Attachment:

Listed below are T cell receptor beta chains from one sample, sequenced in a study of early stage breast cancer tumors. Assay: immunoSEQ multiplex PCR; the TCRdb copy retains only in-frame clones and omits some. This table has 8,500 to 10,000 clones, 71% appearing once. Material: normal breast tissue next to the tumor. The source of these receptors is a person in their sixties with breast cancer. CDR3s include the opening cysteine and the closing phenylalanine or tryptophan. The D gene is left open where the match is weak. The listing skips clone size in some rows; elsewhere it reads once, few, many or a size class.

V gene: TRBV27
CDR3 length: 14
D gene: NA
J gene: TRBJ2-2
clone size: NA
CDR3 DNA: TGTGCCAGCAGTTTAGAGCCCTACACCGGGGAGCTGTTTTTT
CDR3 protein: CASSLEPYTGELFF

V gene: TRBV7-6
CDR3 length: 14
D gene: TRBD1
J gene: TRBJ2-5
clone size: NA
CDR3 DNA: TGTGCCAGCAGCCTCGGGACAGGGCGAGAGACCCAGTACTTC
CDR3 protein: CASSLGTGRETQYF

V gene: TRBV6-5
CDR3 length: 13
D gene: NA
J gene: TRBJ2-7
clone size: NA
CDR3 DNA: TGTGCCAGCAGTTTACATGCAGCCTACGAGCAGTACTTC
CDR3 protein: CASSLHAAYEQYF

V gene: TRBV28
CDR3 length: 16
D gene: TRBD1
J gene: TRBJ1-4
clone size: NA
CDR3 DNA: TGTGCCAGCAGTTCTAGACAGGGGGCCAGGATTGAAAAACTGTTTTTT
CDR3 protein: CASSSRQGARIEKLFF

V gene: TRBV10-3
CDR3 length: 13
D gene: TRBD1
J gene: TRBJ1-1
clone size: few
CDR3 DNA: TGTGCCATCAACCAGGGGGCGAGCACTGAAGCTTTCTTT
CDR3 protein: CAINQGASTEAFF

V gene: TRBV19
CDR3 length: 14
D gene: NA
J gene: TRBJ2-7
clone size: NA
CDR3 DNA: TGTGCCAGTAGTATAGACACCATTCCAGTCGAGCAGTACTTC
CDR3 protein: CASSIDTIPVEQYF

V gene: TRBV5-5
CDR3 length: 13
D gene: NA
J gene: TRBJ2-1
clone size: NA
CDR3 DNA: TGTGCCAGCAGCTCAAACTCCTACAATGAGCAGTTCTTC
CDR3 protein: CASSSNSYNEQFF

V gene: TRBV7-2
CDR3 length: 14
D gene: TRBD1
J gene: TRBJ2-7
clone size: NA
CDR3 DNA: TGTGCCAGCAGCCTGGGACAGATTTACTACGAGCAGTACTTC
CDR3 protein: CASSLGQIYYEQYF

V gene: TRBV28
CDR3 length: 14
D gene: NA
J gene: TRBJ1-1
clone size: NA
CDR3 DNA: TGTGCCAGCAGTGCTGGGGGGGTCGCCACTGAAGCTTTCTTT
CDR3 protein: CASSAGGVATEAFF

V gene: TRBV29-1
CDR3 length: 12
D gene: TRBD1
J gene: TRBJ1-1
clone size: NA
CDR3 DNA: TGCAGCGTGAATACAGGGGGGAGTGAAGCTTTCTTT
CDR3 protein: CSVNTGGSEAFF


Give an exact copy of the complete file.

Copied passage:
Listed below are T cell receptor beta chains from one sample, sequenced in a study of early stage breast cancer tumors. Assay: immunoSEQ multiplex PCR; the TCRdb copy retains only in-frame clones and omits some. This table has 8,500 to 10,000 clones, 71% appearing once. Material: normal breast tissue next to the tumor. The source of these receptors is a person in their sixties with breast cancer. CDR3s include the opening cysteine and the closing phenylalanine or tryptophan. The D gene is left open where the match is weak. The listing skips clone size in some rows; elsewhere it reads once, few, many or a size class.

V gene: TRBV27
CDR3 length: 14
D gene: NA
J gene: TRBJ2-2
clone size: NA
CDR3 DNA: TGTGCCAGCAGTTTAGAGCCCTACACCGGGGAGCTGTTTTTT
CDR3 protein: CASSLEPYTGELFF

V gene: TRBV7-6
CDR3 length: 14
D gene: TRBD1
J gene: TRBJ2-5
clone size: NA
CDR3 DNA: TGTGCCAGCAGCCTCGGGACAGGGCGAGAGACCCAGTACTTC
CDR3 protein: CASSLGTGRETQYF

V gene: TRBV6-5
CDR3 length: 13
D gene: NA
J gene: TRBJ2-7
clone size: NA
CDR3 DNA: TGTGCCAGCAGTTTACATGCAGCCTACGAGCAGTACTTC
CDR3 protein: CASSLHAAYEQYF

V gene: TRBV28
CDR3 length: 16
D gene: TRBD1
J gene: TRBJ1-4
clone size: NA
CDR3 DNA: TGTGCCAGCAGTTCTAGACAGGGGGCCAGGATTGAAAAACTGTTTTTT
CDR3 protein: CASSSRQGARIEKLFF

V gene: TRBV10-3
CDR3 length: 13
D gene: TRBD1
J gene: TRBJ1-1
clone size: few
CDR3 DNA: TGTGCCATCAACCAGGGGGCGAGCACTGAAGCTTTCTTT
CDR3 protein: CAINQGASTEAFF

V gene: TRBV19
CDR3 length: 14
D gene: NA
J gene: TRBJ2-7
clone size: NA
CDR3 DNA: TGTGCCAGTAGTATAGACACCATTCCAGTCGAGCAGTACTTC
CDR3 protein: CASSIDTIPVEQYF

V gene: TRBV5-5
CDR3 length: 13
D gene: NA
J gene: TRBJ2-1
clone size: NA
CDR3 DNA: TGTGCCAGCAGCTCAAACTCCTACAATGAGCAGTTCTTC
CDR3 protein: CASSSNSYNEQFF

V gene: TRBV7-2
CDR3 length: 14
D gene: TRBD1
J gene: TRBJ2-7
clone size: NA
CDR3 DNA: TGTGCCAGCAGCCTGGGACAGATTTACTACGAGCAGTACTTC
CDR3 protein: CASSLGQIYYEQYF

V gene: TRBV28
CDR3 length: 14
D gene: NA
J gene: TRBJ1-1
clone size: NA
CDR3 DNA: TGTGCCAGCAGTGCTGGGGGGGTCGCCACTGAAGCTTTCTTT
CDR3 protein: CASSAGGVATEAFF

V gene: TRBV29-1
CDR3 length: 12
D gene: TRBD1
J gene: TRBJ1-1
clone size: NA
CDR3 DNA: TGCAGCGTGAATACAGGGGGGAGTGAAGCTTTCTTT
CDR3 protein: CSVNTGGSEAFF